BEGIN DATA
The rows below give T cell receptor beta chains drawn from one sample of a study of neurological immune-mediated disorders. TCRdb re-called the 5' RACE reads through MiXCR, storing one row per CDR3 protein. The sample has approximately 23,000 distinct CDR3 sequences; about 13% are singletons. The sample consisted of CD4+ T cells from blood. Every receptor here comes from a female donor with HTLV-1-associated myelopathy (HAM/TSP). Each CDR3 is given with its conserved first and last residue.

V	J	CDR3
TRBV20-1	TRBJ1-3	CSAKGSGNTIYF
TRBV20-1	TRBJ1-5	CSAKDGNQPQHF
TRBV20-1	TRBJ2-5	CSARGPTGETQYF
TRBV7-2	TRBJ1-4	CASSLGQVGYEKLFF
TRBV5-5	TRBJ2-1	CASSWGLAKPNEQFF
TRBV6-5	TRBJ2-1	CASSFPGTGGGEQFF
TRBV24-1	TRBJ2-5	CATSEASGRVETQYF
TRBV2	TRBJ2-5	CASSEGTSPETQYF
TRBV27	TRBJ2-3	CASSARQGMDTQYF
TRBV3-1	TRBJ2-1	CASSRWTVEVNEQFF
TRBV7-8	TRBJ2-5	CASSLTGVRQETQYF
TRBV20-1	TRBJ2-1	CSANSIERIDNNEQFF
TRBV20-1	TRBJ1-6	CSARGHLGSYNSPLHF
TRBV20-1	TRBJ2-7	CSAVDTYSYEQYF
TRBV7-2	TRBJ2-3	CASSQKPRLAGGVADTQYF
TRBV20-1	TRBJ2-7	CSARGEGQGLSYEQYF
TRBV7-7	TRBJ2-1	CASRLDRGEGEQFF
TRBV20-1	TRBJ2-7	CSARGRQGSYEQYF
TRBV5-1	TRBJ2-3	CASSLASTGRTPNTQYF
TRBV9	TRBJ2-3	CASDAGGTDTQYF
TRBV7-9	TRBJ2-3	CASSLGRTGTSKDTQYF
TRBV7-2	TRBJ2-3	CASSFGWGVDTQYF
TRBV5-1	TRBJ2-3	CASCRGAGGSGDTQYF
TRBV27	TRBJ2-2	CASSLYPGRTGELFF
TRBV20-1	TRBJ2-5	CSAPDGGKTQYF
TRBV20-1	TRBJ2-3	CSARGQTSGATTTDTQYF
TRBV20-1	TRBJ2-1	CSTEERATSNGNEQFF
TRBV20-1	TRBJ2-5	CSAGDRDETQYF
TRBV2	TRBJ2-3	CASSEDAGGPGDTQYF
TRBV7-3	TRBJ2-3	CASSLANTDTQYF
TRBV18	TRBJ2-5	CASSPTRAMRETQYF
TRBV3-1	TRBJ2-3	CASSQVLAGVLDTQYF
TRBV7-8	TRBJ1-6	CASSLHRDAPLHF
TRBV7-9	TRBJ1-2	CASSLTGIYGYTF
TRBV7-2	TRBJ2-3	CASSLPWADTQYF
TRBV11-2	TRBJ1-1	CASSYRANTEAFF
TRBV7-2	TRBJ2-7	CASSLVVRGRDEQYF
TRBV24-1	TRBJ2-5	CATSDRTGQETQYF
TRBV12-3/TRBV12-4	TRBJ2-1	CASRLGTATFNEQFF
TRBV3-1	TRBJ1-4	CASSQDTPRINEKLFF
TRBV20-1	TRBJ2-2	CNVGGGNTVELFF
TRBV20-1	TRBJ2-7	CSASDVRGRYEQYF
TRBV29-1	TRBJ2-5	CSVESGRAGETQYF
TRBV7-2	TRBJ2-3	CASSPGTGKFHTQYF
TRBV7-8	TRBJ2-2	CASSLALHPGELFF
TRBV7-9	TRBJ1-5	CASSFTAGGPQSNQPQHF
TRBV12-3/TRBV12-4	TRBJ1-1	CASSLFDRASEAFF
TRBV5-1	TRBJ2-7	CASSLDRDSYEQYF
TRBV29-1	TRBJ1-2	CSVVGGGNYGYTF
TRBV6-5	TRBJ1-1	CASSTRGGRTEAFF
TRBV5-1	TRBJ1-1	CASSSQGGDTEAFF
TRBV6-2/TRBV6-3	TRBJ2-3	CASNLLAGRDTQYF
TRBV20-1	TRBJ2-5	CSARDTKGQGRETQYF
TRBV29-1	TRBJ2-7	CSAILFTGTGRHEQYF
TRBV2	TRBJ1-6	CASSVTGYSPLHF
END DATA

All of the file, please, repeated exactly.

The rows below give T cell receptor beta chains drawn from one sample of a study of neurological immune-mediated disorders. TCRdb re-called the 5' RACE reads through MiXCR, storing one row per CDR3 protein. The sample has approximately 23,000 distinct CDR3 sequences; about 13% are singletons. The sample consisted of CD4+ T cells from blood. Every receptor here comes from a female donor with HTLV-1-associated myelopathy (HAM/TSP). Each CDR3 is given with its conserved first and last residue.

V	J	CDR3
TRBV20-1	TRBJ1-3	CSAKGSGNTIYF
TRBV20-1	TRBJ1-5	CSAKDGNQPQHF
TRBV20-1	TRBJ2-5	CSARGPTGETQYF
TRBV7-2	TRBJ1-4	CASSLGQVGYEKLFF
TRBV5-5	TRBJ2-1	CASSWGLAKPNEQFF
TRBV6-5	TRBJ2-1	CASSFPGTGGGEQFF
TRBV24-1	TRBJ2-5	CATSEASGRVETQYF
TRBV2	TRBJ2-5	CASSEGTSPETQYF
TRBV27	TRBJ2-3	CASSARQGMDTQYF
TRBV3-1	TRBJ2-1	CASSRWTVEVNEQFF
TRBV7-8	TRBJ2-5	CASSLTGVRQETQYF
TRBV20-1	TRBJ2-1	CSANSIERIDNNEQFF
TRBV20-1	TRBJ1-6	CSARGHLGSYNSPLHF
TRBV20-1	TRBJ2-7	CSAVDTYSYEQYF
TRBV7-2	TRBJ2-3	CASSQKPRLAGGVADTQYF
TRBV20-1	TRBJ2-7	CSARGEGQGLSYEQYF
TRBV7-7	TRBJ2-1	CASRLDRGEGEQFF
TRBV20-1	TRBJ2-7	CSARGRQGSYEQYF
TRBV5-1	TRBJ2-3	CASSLASTGRTPNTQYF
TRBV9	TRBJ2-3	CASDAGGTDTQYF
TRBV7-9	TRBJ2-3	CASSLGRTGTSKDTQYF
TRBV7-2	TRBJ2-3	CASSFGWGVDTQYF
TRBV5-1	TRBJ2-3	CASCRGAGGSGDTQYF
TRBV27	TRBJ2-2	CASSLYPGRTGELFF
TRBV20-1	TRBJ2-5	CSAPDGGKTQYF
TRBV20-1	TRBJ2-3	CSARGQTSGATTTDTQYF
TRBV20-1	TRBJ2-1	CSTEERATSNGNEQFF
TRBV20-1	TRBJ2-5	CSAGDRDETQYF
TRBV2	TRBJ2-3	CASSEDAGGPGDTQYF
TRBV7-3	TRBJ2-3	CASSLANTDTQYF
TRBV18	TRBJ2-5	CASSPTRAMRETQYF
TRBV3-1	TRBJ2-3	CASSQVLAGVLDTQYF
TRBV7-8	TRBJ1-6	CASSLHRDAPLHF
TRBV7-9	TRBJ1-2	CASSLTGIYGYTF
TRBV7-2	TRBJ2-3	CASSLPWADTQYF
TRBV11-2	TRBJ1-1	CASSYRANTEAFF
TRBV7-2	TRBJ2-7	CASSLVVRGRDEQYF
TRBV24-1	TRBJ2-5	CATSDRTGQETQYF
TRBV12-3/TRBV12-4	TRBJ2-1	CASRLGTATFNEQFF
TRBV3-1	TRBJ1-4	CASSQDTPRINEKLFF
TRBV20-1	TRBJ2-2	CNVGGGNTVELFF
TRBV20-1	TRBJ2-7	CSASDVRGRYEQYF
TRBV29-1	TRBJ2-5	CSVESGRAGETQYF
TRBV7-2	TRBJ2-3	CASSPGTGKFHTQYF
TRBV7-8	TRBJ2-2	CASSLALHPGELFF
TRBV7-9	TRBJ1-5	CASSFTAGGPQSNQPQHF
TRBV12-3/TRBV12-4	TRBJ1-1	CASSLFDRASEAFF
TRBV5-1	TRBJ2-7	CASSLDRDSYEQYF
TRBV29-1	TRBJ1-2	CSVVGGGNYGYTF
TRBV6-5	TRBJ1-1	CASSTRGGRTEAFF
TRBV5-1	TRBJ1-1	CASSSQGGDTEAFF
TRBV6-2/TRBV6-3	TRBJ2-3	CASNLLAGRDTQYF
TRBV20-1	TRBJ2-5	CSARDTKGQGRETQYF
TRBV29-1	TRBJ2-7	CSAILFTGTGRHEQYF
TRBV2	TRBJ1-6	CASSVTGYSPLHF